The idea of my kids watching and learning from the decisions I make is enough to make my stomach turn.
I can think of a dozens of examples when I wasn’t role modeling the best behavior for my children. Here’s the highlight reel:
I tell the kids they can’t have a second dessert, then after dinner Layla walks into the living room at 9:00pm and I’m chowing down on chocolate and peanut butter ice cream straight out of the tub while watching Keeping Up with the Kardashians.
Or I’m on a conference call all the way to the family beach vacation. Or I drink wine out of a box for easy access.
My absolute favorite role modeling behavior is when I scream at the top of my lungs and the top of the stairs for my son Alex to, “Stop yelllllllllllling at your sister!”
Charming. I know.
The irony is not lost on me. I’m trying to do the best I can, but there are many days when my best is not even close to what I put forward. I just hope and pray that they’re not always watching and that the majority of my less-than-stellar behavior will be swiftly forgotten…like their math facts at school.
Mothers, in particular, are notorious for worrying about our children modeling our worst behavior. The mean voices in our heads have us convinced that our kids will pick up all of our bad habits, and none of the good—and end up in jail by the time they’re 15 because of it.
I’m almost certain that fathers do not worry about these same issues. Because they’re rational human beings, not worrywarts.
But are our children actually watching our every move? Are they really taking notes?
I don’t know about you, but I paid very little attention to my parents’ behavior when I was growing up. I can’t begin to tell you what they ate for dessert or the topic of their telephone conversations. I do remember that they loved a mean gin and tonic on the porch at the river house and I thought that was awesome.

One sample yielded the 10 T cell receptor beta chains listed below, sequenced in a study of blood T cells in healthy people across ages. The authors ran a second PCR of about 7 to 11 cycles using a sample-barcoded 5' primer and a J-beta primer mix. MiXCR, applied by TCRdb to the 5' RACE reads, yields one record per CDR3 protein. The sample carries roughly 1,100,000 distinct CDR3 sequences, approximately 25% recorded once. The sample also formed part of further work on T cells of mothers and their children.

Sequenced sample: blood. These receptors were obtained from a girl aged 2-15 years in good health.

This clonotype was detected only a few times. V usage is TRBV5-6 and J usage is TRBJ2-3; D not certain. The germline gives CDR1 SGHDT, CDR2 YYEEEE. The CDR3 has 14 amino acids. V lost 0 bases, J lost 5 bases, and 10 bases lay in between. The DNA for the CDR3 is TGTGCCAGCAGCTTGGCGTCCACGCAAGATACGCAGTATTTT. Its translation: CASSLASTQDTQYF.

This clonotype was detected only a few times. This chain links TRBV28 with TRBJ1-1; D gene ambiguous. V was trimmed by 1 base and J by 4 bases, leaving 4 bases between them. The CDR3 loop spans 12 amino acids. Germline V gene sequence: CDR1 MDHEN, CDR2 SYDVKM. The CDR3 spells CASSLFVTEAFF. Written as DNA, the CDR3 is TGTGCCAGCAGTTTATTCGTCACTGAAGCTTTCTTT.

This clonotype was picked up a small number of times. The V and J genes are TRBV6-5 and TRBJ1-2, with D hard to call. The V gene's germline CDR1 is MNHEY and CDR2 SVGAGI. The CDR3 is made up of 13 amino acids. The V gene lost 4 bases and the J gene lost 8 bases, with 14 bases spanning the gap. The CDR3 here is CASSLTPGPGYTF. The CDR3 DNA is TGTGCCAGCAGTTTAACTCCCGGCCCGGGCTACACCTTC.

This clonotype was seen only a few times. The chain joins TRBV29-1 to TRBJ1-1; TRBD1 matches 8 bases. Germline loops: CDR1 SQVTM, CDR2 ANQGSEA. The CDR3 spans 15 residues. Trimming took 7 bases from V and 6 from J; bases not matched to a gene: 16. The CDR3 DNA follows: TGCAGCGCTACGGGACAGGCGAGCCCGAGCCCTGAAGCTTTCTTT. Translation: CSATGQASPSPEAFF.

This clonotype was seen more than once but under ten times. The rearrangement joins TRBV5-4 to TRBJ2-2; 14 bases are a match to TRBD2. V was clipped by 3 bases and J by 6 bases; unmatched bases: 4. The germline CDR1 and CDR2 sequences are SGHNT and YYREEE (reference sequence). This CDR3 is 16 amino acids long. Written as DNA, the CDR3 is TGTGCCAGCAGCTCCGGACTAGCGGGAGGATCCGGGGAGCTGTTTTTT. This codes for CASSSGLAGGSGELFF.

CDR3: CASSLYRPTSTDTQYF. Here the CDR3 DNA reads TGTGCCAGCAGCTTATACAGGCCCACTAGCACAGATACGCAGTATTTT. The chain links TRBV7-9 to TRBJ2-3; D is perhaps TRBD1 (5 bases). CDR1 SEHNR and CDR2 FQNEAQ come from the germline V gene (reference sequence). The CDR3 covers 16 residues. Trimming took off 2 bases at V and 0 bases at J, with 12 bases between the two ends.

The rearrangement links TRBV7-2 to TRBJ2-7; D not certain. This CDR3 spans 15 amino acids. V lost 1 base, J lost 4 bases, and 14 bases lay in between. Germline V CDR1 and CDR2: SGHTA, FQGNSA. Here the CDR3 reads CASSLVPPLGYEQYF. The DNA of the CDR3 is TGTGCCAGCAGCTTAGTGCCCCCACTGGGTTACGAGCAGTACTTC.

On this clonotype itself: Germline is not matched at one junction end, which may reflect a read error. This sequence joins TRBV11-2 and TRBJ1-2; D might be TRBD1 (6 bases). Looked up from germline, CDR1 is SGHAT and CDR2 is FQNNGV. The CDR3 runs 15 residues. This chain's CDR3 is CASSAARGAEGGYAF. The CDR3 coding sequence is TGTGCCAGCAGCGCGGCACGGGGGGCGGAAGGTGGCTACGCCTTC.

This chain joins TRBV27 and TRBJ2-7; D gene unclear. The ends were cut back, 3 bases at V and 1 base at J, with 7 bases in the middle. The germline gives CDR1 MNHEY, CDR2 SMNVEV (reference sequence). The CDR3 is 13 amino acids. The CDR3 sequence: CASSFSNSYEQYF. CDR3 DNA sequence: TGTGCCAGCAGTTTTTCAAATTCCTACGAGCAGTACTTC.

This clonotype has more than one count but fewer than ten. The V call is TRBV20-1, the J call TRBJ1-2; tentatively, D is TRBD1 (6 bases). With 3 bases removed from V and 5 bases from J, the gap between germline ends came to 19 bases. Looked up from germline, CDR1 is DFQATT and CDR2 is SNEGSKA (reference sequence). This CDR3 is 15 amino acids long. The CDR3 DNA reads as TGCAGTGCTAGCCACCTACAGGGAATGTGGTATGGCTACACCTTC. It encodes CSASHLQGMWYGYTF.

Maybe our children are not watching us as much as we think.
Oh, but they are.
Kids are like sponges—watching and absorbing and learning from what we do as parents. But, as I learned this week, it’s not the bad stuff they’re committing to memory; it’s the good stuff.
On Wednesday of this week I realized I had made a big mistake. To make a long and embarrassing story short, several weeks ago, I committed to a prospective client meeting on a Friday—and then I booked a family vacation to the beach right on top of it. And this mistake did not dawn on me until two days before the business meeting.
Fabulous planning skills I have.
That night when I got home I sat my daughter Layla down and painstakingly explained to her that I would likely have to drive separately to the beach and come down a day later because of a meeting I had at work.
She was not happy, really not happy, and she let me know it.
I apologized profusely and explained that I made a commitment to someone else, that I booked our vacation on top of the meeting by accident, and I needed to keep my original commitment.
Lordy, being a grown up sucks sometimes.
I wasn’t in the mood to continue to explain my way out of my mistake so I simply ended the conversation by saying, “It’s important that when you say you’re going to do something, that you do it.”
Period. End of discussion.
Or so I thought.
Layla quickly responded to my parting words by saying “Oh, like the time Daddy had to leave that big event to go play tennis with his friends because he told his team he would be there?”
There were two astonishing factors behind Layla’s observation: First, the situation she described occurred six months ago. Second, Richard’s decision to leave a fun family event to play tennis with friends was made in six seconds in a casual conversation between in the front seat of the car.
A six-second conversation, six months ago.
All from a little girl who can’t remember, for the life of her, to take her shoes off when she comes into the house.
Maybe children, as my mother often suggested, have selective memory. And maybe, just maybe the majority of that memory is dedicated to remembering the good stuff.
Layla was indeed watching that day, six months ago, from the back seat of the car. She watched her dad do the right thing even when he didn’t want to and she remembered it. And she played that scenario back to me at the perfect time so I wouldn’t feel alone when I needed to change my plans in order to keep my word.
Well-played, little one, well-played.
I believe our children are watching us more often than we think, but I believe they’re looking for the good stuff, not the bad.
Just imagine, for a second, all the good stuff your children when they’re watching you.
While I often focus my own mental energy and anguish on the things I don’t want my children to pick up from me, there are certainly a lot of things, big and small, they’re picking up from me that are positive.
I’m just not sure I realized it until this week.
Now it’s your turn.
Think of two things your children have watched you do recently that were were incredibly positive. Even the things you did when you didn’t think they were paying attention.
Don’t stop until you think of two.
Then, reward yourself with a glass of wine when you’re done.